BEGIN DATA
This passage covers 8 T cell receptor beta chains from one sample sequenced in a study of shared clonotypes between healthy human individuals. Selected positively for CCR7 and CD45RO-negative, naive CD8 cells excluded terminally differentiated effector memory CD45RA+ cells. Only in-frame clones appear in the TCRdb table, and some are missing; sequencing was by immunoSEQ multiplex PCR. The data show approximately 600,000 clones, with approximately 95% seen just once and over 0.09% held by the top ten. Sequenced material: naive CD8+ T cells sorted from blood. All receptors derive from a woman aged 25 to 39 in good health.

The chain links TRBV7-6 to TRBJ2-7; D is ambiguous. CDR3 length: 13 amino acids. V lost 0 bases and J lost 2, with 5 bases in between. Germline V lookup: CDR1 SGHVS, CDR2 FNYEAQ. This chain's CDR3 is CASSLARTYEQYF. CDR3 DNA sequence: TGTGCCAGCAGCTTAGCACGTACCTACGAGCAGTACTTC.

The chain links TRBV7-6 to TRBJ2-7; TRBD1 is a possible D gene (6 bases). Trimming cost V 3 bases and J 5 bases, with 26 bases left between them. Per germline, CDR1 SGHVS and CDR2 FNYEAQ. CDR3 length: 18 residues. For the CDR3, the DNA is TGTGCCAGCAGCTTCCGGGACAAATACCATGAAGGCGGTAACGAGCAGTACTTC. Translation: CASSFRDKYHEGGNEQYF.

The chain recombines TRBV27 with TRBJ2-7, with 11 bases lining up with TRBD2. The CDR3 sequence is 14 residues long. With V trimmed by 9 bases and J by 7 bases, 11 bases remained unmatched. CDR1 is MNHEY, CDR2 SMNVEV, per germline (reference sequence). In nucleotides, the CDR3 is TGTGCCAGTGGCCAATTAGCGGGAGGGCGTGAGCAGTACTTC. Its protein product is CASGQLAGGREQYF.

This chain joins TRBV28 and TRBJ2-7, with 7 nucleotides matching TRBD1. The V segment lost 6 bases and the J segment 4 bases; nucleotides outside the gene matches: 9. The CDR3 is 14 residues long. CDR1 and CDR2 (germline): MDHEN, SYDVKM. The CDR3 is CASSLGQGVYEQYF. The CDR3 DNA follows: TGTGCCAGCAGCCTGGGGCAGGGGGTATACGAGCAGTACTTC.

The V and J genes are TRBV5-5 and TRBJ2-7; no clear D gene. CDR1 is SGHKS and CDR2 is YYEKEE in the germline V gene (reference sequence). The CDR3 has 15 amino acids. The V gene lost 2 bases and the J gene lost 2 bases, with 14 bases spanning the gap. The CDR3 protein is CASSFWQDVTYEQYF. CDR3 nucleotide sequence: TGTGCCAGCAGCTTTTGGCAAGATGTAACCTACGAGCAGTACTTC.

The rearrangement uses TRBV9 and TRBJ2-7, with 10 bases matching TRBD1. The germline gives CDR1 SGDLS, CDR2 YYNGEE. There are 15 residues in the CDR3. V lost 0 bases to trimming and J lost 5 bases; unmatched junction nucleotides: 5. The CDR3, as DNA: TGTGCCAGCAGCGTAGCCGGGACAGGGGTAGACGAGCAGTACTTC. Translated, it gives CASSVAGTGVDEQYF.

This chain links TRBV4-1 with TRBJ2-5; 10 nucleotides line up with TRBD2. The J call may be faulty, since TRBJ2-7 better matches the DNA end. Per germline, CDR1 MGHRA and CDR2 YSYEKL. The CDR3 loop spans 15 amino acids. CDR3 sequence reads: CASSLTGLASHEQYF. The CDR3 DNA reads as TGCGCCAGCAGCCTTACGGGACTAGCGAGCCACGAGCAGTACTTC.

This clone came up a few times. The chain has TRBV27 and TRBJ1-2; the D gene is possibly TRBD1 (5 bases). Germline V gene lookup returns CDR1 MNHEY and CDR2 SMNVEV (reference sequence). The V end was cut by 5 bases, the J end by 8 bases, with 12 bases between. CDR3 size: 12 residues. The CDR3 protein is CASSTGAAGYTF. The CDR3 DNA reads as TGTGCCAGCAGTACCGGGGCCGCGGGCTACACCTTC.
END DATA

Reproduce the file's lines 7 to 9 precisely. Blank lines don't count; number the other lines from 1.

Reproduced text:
The rearrangement uses TRBV9 and TRBJ2-7, with 10 bases matching TRBD1. The germline gives CDR1 SGDLS, CDR2 YYNGEE. There are 15 residues in the CDR3. V lost 0 bases to trimming and J lost 5 bases; unmatched junction nucleotides: 5. The CDR3, as DNA: TGTGCCAGCAGCGTAGCCGGGACAGGGGTAGACGAGCAGTACTTC. Translated, it gives CASSVAGTGVDEQYF.

This chain links TRBV4-1 with TRBJ2-5; 10 nucleotides line up with TRBD2. The J call may be faulty, since TRBJ2-7 better matches the DNA end. Per germline, CDR1 MGHRA and CDR2 YSYEKL. The CDR3 loop spans 15 amino acids. CDR3 sequence reads: CASSLTGLASHEQYF. The CDR3 DNA reads as TGCGCCAGCAGCCTTACGGGACTAGCGAGCCACGAGCAGTACTTC.

This clone came up a few times. The chain has TRBV27 and TRBJ1-2; the D gene is possibly TRBD1 (5 bases). Germline V gene lookup returns CDR1 MNHEY and CDR2 SMNVEV (reference sequence). The V end was cut by 5 bases, the J end by 8 bases, with 12 bases between. CDR3 size: 12 residues. The CDR3 protein is CASSTGAAGYTF. The CDR3 DNA reads as TGTGCCAGCAGTACCGGGGCCGCGGGCTACACCTTC.